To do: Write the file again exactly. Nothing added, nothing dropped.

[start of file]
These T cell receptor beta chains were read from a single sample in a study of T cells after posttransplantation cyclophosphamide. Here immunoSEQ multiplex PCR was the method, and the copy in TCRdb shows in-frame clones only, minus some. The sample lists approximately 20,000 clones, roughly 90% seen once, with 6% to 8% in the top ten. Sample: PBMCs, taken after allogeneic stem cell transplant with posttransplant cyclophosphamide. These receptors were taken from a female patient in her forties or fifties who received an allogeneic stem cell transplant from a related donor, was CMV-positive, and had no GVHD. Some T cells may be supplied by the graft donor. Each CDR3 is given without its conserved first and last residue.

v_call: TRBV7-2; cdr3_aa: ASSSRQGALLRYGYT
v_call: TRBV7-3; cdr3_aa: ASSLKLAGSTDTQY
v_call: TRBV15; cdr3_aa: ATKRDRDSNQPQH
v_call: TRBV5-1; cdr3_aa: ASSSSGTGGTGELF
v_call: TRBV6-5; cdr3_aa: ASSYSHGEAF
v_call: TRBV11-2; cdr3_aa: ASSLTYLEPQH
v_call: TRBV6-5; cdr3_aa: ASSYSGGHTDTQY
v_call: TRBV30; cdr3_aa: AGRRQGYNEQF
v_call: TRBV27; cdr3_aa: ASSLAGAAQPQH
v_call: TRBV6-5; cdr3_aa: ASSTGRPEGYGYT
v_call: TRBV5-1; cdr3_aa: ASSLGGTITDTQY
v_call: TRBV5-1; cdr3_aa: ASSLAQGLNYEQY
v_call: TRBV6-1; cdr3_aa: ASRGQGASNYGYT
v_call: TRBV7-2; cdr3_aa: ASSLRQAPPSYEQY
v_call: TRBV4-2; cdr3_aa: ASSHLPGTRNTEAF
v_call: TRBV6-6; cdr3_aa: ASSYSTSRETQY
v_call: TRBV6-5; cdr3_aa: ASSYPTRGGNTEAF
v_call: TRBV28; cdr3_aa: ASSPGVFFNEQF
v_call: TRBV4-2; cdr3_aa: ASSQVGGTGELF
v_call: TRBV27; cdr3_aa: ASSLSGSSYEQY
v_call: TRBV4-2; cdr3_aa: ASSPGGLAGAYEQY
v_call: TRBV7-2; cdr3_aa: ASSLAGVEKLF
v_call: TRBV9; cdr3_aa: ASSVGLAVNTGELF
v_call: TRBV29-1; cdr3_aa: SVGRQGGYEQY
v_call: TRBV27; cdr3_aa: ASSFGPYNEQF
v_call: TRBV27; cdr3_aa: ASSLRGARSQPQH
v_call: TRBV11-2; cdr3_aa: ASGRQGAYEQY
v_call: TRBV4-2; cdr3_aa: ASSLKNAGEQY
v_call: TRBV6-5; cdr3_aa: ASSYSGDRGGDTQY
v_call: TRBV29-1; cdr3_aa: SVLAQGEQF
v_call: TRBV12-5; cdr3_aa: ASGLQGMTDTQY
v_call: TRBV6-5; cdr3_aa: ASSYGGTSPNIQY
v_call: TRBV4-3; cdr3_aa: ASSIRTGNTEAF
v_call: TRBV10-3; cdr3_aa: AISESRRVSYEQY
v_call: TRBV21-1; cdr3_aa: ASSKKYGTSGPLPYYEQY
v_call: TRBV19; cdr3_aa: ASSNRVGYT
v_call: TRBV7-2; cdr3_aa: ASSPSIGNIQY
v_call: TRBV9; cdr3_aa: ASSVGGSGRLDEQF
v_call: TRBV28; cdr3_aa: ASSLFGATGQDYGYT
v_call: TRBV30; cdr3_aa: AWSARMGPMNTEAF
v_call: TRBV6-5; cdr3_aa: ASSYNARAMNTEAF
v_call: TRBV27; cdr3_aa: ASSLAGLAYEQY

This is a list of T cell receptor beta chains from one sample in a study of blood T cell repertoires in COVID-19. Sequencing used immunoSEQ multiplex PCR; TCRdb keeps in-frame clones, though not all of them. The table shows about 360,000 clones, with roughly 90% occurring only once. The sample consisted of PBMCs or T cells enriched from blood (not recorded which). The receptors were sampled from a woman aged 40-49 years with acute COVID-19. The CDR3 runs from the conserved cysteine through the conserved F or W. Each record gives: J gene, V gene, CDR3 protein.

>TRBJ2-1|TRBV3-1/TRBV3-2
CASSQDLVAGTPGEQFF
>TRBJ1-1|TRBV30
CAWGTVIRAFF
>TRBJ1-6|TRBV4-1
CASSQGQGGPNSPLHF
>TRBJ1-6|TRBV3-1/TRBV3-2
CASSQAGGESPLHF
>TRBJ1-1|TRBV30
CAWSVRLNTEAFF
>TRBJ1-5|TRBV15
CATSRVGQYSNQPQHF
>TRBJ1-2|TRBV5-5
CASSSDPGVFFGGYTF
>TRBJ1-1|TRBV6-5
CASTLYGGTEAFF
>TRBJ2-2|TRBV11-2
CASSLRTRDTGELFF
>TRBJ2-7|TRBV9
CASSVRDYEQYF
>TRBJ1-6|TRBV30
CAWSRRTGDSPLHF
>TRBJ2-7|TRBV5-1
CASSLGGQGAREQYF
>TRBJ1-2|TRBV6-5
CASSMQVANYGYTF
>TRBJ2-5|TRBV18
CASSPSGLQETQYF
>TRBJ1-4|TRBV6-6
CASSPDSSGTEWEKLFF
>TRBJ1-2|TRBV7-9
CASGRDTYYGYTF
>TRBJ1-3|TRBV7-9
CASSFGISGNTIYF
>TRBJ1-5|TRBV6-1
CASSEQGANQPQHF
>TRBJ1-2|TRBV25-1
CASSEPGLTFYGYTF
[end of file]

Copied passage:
These T cell receptor beta chains were read from a single sample in a study of T cells after posttransplantation cyclophosphamide. Here immunoSEQ multiplex PCR was the method, and the copy in TCRdb shows in-frame clones only, minus some. The sample lists approximately 20,000 clones, roughly 90% seen once, with 6% to 8% in the top ten. Sample: PBMCs, taken after allogeneic stem cell transplant with posttransplant cyclophosphamide. These receptors were taken from a female patient in her forties or fifties who received an allogeneic stem cell transplant from a related donor, was CMV-positive, and had no GVHD. Some T cells may be supplied by the graft donor. Each CDR3 is given without its conserved first and last residue.

v_call: TRBV7-2; cdr3_aa: ASSSRQGALLRYGYT
v_call: TRBV7-3; cdr3_aa: ASSLKLAGSTDTQY
v_call: TRBV15; cdr3_aa: ATKRDRDSNQPQH
v_call: TRBV5-1; cdr3_aa: ASSSSGTGGTGELF
v_call: TRBV6-5; cdr3_aa: ASSYSHGEAF
v_call: TRBV11-2; cdr3_aa: ASSLTYLEPQH
v_call: TRBV6-5; cdr3_aa: ASSYSGGHTDTQY
v_call: TRBV30; cdr3_aa: AGRRQGYNEQF
v_call: TRBV27; cdr3_aa: ASSLAGAAQPQH
v_call: TRBV6-5; cdr3_aa: ASSTGRPEGYGYT
v_call: TRBV5-1; cdr3_aa: ASSLGGTITDTQY
v_call: TRBV5-1; cdr3_aa: ASSLAQGLNYEQY
v_call: TRBV6-1; cdr3_aa: ASRGQGASNYGYT
v_call: TRBV7-2; cdr3_aa: ASSLRQAPPSYEQY
v_call: TRBV4-2; cdr3_aa: ASSHLPGTRNTEAF
v_call: TRBV6-6; cdr3_aa: ASSYSTSRETQY
v_call: TRBV6-5; cdr3_aa: ASSYPTRGGNTEAF
v_call: TRBV28; cdr3_aa: ASSPGVFFNEQF
v_call: TRBV4-2; cdr3_aa: ASSQVGGTGELF
v_call: TRBV27; cdr3_aa: ASSLSGSSYEQY
v_call: TRBV4-2; cdr3_aa: ASSPGGLAGAYEQY
v_call: TRBV7-2; cdr3_aa: ASSLAGVEKLF
v_call: TRBV9; cdr3_aa: ASSVGLAVNTGELF
v_call: TRBV29-1; cdr3_aa: SVGRQGGYEQY
v_call: TRBV27; cdr3_aa: ASSFGPYNEQF
v_call: TRBV27; cdr3_aa: ASSLRGARSQPQH
v_call: TRBV11-2; cdr3_aa: ASGRQGAYEQY
v_call: TRBV4-2; cdr3_aa: ASSLKNAGEQY
v_call: TRBV6-5; cdr3_aa: ASSYSGDRGGDTQY
v_call: TRBV29-1; cdr3_aa: SVLAQGEQF
v_call: TRBV12-5; cdr3_aa: ASGLQGMTDTQY
v_call: TRBV6-5; cdr3_aa: ASSYGGTSPNIQY
v_call: TRBV4-3; cdr3_aa: ASSIRTGNTEAF
v_call: TRBV10-3; cdr3_aa: AISESRRVSYEQY
v_call: TRBV21-1; cdr3_aa: ASSKKYGTSGPLPYYEQY
v_call: TRBV19; cdr3_aa: ASSNRVGYT
v_call: TRBV7-2; cdr3_aa: ASSPSIGNIQY
v_call: TRBV9; cdr3_aa: ASSVGGSGRLDEQF
v_call: TRBV28; cdr3_aa: ASSLFGATGQDYGYT
v_call: TRBV30; cdr3_aa: AWSARMGPMNTEAF
v_call: TRBV6-5; cdr3_aa: ASSYNARAMNTEAF
v_call: TRBV27; cdr3_aa: ASSLAGLAYEQY

This is a list of T cell receptor beta chains from one sample in a study of blood T cell repertoires in COVID-19. Sequencing used immunoSEQ multiplex PCR; TCRdb keeps in-frame clones, though not all of them. The table shows about 360,000 clones, with roughly 90% occurring only once. The sample consisted of PBMCs or T cells enriched from blood (not recorded which). The receptors were sampled from a woman aged 40-49 years with acute COVID-19. The CDR3 runs from the conserved cysteine through the conserved F or W. Each record gives: J gene, V gene, CDR3 protein.

>TRBJ2-1|TRBV3-1/TRBV3-2
CASSQDLVAGTPGEQFF
>TRBJ1-1|TRBV30
CAWGTVIRAFF
>TRBJ1-6|TRBV4-1
CASSQGQGGPNSPLHF
>TRBJ1-6|TRBV3-1/TRBV3-2
CASSQAGGESPLHF
>TRBJ1-1|TRBV30
CAWSVRLNTEAFF
>TRBJ1-5|TRBV15
CATSRVGQYSNQPQHF
>TRBJ1-2|TRBV5-5
CASSSDPGVFFGGYTF
>TRBJ1-1|TRBV6-5
CASTLYGGTEAFF
>TRBJ2-2|TRBV11-2
CASSLRTRDTGELFF
>TRBJ2-7|TRBV9
CASSVRDYEQYF
>TRBJ1-6|TRBV30
CAWSRRTGDSPLHF
>TRBJ2-7|TRBV5-1
CASSLGGQGAREQYF
>TRBJ1-2|TRBV6-5
CASSMQVANYGYTF
>TRBJ2-5|TRBV18
CASSPSGLQETQYF
>TRBJ1-4|TRBV6-6
CASSPDSSGTEWEKLFF
>TRBJ1-2|TRBV7-9
CASGRDTYYGYTF
>TRBJ1-3|TRBV7-9
CASSFGISGNTIYF
>TRBJ1-5|TRBV6-1
CASSEQGANQPQHF
>TRBJ1-2|TRBV25-1
CASSEPGLTFYGYTF